Some of it comes down to how some leaders like to work best. Those who are extroverts may find they work best when they have all their people physically around them, and that gives them energy. Or they might problem solve best when they can walk around their office, feel the bustle, and get the pulse of the organization that way.
“This caricature of the non-empathetic CEO is really very rare,” said Beaudin. “So exploring where that rigidity comes from, there is usually something valid underneath that question. It’s not that they have a complete disregard for the emotional well-being of their employees.”
When it comes to mandating RTO, it’s not always triggered by rational reasons but more human, emotional ones, he added. “So I think for me, that’s the first question to ask, ‘what is the CEO really missing and can we redesign their work experience, so that that they’re getting some of what they’re missing in that workspace?’”
Some of the main arguments for RTO – that productivity and culture are better in-office – are valid though.
Wanting to maintain a strong internal culture is of course a vital part of any organization’s ongoing success. It’s important for talent attraction and retention, employee well-being and productivity and effectiveness. But to claim that this can only be achieved when in an office, is a “smokescreen,” according to Beaudin.
“I want to debunk the culture question because we don’t build culture by telling people what to do,” he said. “It’s now destroying culture by forcing people back five days a week as opposed to building culture.”
The missteps occur when leaders associate culture with people just physically being in the same place. Fixating on the location, rather than thinking intentionally about what work will be conducted more effectively in person, and what will be better executed remotely.
Another argument for pulling people back to the office is to ensure younger employees are getting the necessary access to senior coworkers and benefiting from soaking up knowledge by the osmosis effect of being physically exposed to different work scenarios.
That’s extremely valid. But there are ways to create a culture of learning in the workplace by being thoughtful and intentional about when to bring people together, and when not to, according to Beaudin. “When you bring people together make sure that you’re providing them with an experience of the culture of the organization,” he said. “Just putting people together doesn’t create culture.”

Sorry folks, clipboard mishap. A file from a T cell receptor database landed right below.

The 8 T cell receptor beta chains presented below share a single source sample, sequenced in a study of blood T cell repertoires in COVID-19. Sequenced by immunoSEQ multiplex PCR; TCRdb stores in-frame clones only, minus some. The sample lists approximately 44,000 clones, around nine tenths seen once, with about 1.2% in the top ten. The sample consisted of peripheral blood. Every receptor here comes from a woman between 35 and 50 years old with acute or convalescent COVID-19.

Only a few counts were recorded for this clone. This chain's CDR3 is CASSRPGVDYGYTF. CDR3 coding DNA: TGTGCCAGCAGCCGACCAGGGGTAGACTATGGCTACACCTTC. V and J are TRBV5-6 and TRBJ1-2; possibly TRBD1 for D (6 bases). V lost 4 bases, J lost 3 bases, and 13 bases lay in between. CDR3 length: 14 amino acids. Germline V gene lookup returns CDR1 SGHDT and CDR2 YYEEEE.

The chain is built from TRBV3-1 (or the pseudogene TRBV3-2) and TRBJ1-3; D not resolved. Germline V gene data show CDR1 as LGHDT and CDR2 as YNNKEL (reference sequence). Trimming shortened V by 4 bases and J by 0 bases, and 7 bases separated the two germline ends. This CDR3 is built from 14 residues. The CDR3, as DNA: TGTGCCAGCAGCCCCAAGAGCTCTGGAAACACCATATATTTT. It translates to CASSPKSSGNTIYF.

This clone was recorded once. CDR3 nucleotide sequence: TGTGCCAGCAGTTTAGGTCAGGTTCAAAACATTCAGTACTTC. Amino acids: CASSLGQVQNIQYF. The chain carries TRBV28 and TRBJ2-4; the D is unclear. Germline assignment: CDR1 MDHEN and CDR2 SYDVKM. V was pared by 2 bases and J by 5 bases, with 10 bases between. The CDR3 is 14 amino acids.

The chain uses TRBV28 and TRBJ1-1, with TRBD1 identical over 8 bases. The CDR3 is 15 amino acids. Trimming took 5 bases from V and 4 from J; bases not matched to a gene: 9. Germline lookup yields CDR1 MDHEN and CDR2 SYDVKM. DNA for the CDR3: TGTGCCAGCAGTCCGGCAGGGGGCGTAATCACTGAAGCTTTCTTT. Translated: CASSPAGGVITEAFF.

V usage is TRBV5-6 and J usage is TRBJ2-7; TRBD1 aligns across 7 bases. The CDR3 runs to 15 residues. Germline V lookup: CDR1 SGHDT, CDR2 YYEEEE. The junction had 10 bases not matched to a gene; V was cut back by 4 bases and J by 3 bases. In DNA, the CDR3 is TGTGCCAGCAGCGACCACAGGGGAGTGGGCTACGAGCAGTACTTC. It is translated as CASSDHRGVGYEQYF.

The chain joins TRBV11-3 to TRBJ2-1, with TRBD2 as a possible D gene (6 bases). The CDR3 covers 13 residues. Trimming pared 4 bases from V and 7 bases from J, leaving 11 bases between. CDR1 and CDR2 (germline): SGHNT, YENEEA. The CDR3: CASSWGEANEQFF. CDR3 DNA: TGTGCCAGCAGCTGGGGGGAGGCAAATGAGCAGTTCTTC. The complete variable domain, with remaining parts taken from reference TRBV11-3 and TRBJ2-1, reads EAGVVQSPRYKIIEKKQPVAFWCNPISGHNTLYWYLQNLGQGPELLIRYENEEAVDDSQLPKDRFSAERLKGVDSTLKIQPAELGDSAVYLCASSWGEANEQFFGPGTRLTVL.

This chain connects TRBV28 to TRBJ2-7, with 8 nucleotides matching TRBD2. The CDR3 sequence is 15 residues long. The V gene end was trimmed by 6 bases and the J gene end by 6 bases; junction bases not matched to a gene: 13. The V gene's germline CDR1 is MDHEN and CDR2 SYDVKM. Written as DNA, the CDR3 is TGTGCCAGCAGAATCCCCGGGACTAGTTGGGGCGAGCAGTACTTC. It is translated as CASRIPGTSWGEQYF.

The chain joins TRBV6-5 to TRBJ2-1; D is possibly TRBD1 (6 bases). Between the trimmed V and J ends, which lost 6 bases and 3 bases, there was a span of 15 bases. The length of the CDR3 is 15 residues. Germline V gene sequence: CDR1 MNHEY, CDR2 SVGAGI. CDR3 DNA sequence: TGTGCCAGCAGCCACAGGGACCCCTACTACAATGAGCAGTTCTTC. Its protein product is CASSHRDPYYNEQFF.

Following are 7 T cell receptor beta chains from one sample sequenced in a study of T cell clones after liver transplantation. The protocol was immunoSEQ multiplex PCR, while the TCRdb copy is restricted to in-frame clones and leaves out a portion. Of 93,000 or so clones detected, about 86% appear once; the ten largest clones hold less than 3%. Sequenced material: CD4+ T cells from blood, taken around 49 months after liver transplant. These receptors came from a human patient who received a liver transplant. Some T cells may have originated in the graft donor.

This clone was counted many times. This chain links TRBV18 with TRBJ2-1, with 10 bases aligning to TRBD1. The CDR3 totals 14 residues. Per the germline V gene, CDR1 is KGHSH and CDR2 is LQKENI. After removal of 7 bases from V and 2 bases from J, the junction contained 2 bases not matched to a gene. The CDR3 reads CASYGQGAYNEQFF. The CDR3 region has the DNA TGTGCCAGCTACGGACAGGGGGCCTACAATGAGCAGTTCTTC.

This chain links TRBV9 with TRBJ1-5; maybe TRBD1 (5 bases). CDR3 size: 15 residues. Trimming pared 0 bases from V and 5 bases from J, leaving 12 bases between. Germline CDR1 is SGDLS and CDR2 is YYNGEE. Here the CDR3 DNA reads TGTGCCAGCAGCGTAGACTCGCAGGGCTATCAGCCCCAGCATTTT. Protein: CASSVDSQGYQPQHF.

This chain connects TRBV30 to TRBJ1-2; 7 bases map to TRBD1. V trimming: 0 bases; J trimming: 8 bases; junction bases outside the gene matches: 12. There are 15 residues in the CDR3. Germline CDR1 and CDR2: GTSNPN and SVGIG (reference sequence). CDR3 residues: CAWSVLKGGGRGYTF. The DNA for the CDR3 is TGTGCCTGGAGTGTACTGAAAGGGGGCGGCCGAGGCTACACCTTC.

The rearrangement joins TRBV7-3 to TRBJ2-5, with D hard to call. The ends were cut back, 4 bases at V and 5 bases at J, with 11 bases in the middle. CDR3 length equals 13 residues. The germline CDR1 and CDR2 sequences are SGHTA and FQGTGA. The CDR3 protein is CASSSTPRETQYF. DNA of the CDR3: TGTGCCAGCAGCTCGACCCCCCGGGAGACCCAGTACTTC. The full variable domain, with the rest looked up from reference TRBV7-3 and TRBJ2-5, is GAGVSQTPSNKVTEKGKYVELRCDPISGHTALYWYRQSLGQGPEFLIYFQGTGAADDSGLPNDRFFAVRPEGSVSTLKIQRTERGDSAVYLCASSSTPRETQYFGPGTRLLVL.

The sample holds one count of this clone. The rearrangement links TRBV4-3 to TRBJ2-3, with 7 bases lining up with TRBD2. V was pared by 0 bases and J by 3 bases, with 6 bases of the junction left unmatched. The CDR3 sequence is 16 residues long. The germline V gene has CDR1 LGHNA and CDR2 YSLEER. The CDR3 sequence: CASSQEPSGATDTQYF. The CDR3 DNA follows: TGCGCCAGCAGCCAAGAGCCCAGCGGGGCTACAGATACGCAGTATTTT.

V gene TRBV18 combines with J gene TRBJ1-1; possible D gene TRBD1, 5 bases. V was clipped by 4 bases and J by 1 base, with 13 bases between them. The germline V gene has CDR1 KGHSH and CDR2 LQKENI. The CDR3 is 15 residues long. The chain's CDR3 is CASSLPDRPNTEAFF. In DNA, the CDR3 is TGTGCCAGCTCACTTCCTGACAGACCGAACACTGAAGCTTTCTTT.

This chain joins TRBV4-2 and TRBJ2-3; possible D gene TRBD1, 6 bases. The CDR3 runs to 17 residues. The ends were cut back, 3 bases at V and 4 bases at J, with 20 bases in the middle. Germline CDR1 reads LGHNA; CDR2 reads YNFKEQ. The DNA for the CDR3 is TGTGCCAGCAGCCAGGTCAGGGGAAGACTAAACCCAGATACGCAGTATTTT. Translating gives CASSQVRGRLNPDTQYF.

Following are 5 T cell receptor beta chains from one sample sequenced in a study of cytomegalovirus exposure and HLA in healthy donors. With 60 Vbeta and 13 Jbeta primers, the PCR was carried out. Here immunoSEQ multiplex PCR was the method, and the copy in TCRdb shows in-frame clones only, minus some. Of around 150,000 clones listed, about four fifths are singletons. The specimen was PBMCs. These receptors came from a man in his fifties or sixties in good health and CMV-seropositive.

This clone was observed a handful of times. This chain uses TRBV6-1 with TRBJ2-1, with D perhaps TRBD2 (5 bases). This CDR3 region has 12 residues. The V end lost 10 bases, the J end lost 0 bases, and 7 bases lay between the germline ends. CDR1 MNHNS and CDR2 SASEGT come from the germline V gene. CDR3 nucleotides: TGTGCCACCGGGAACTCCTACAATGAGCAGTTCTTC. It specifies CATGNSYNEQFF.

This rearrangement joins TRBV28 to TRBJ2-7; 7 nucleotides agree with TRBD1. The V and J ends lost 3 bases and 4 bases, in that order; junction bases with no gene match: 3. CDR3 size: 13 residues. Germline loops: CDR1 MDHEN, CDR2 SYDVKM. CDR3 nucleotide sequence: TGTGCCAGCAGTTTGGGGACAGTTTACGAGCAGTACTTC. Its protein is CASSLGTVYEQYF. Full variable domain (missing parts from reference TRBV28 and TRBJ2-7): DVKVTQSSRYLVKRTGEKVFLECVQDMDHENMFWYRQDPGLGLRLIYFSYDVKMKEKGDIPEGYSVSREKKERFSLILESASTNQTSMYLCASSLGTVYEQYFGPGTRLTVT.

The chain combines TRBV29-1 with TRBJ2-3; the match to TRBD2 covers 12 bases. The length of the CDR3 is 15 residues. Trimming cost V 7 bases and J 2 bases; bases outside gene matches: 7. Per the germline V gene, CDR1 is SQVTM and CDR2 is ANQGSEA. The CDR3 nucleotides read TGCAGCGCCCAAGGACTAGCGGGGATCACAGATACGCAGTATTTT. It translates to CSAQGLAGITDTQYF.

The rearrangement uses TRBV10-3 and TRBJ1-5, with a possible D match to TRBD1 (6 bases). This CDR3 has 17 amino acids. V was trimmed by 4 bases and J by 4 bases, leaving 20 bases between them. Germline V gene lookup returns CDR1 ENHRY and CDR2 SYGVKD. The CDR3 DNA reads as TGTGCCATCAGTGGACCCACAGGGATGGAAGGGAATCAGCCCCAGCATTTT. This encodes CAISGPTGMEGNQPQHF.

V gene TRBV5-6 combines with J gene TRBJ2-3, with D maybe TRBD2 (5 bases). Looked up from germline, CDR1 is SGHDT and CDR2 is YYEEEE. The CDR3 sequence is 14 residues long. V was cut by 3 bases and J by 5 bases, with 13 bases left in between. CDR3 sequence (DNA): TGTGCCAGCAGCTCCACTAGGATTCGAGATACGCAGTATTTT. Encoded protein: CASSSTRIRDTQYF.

Currently, the number of CEOs demanding employees return to the office five days a week is slim. The far more common model is two or three days in the office. But these hybrid models aren’t always creating the desired effect.
The employers that are having more success are those which have put a lot of time and effort into figuring out why they need employees in the office, then building the when around that, said Beaudin.
One of RHR’s clients has its people come together one week a month, for five days. And during those five days there are structured components around learning, purpose and social connection. “That does mean yes you need to bring in some nice food, have better coffee and have your executives be in that environment,” said Beaudin. “If everybody has a chance to interact with people in the C-suite at some point during those in-office moments, you’re creating culture. You’re creating a reason for people to come into the workplace.”
Should employees also be willing to compromise more?
Yes. This isn’t about never going into the office. It shouldn’t be. There are very valid reasons to bring people physically together at certain points, in order to perform certain tasks that get better outcomes when they’re brainstormed, or problem solved collectively for example. Or if a new client is onboarding and they’d like some in-person time to create a solid relationship. It’s tying the concept of productivity to the location that is the issue.
“I think that there needs to be an openness to the fact that the way we’ve worked for the last three years was crisis driven,” said Cali Yost, CEO of workplace consultancy Flex+ Strategy Group. “This was not a thoughtful, intentional, planned restructuring of work.”
And there are gaps in learning and mentoring occurring, and in many cases the quality of the work, that are real, she added. However, these gaps don’t necessarily require us to go back to the way things were, but to look at how to improve, she stressed.
“The challenge is that we’re [employees and employers] not meeting in the middle,” said Yost. And that means employees too are exhibiting signs of threat rigidity. “[They’re thinking] You’re threatening the way I have worked for the last three years, I don’t want that to go away so I am not listening to you. I’m going to double down and say the way you’re telling me to do it is outdated and no longer applies. I won’t participate.”
On the flip side, you have the leaders pushing to have people conform to their own understanding of how things work. “That rigidity [on both sides] is keeping us from moving forward, added Yost.
From career cushioning to quiet quitting, the workplace has a new language. Check out the WorkLife dictionary to learn the latest terms.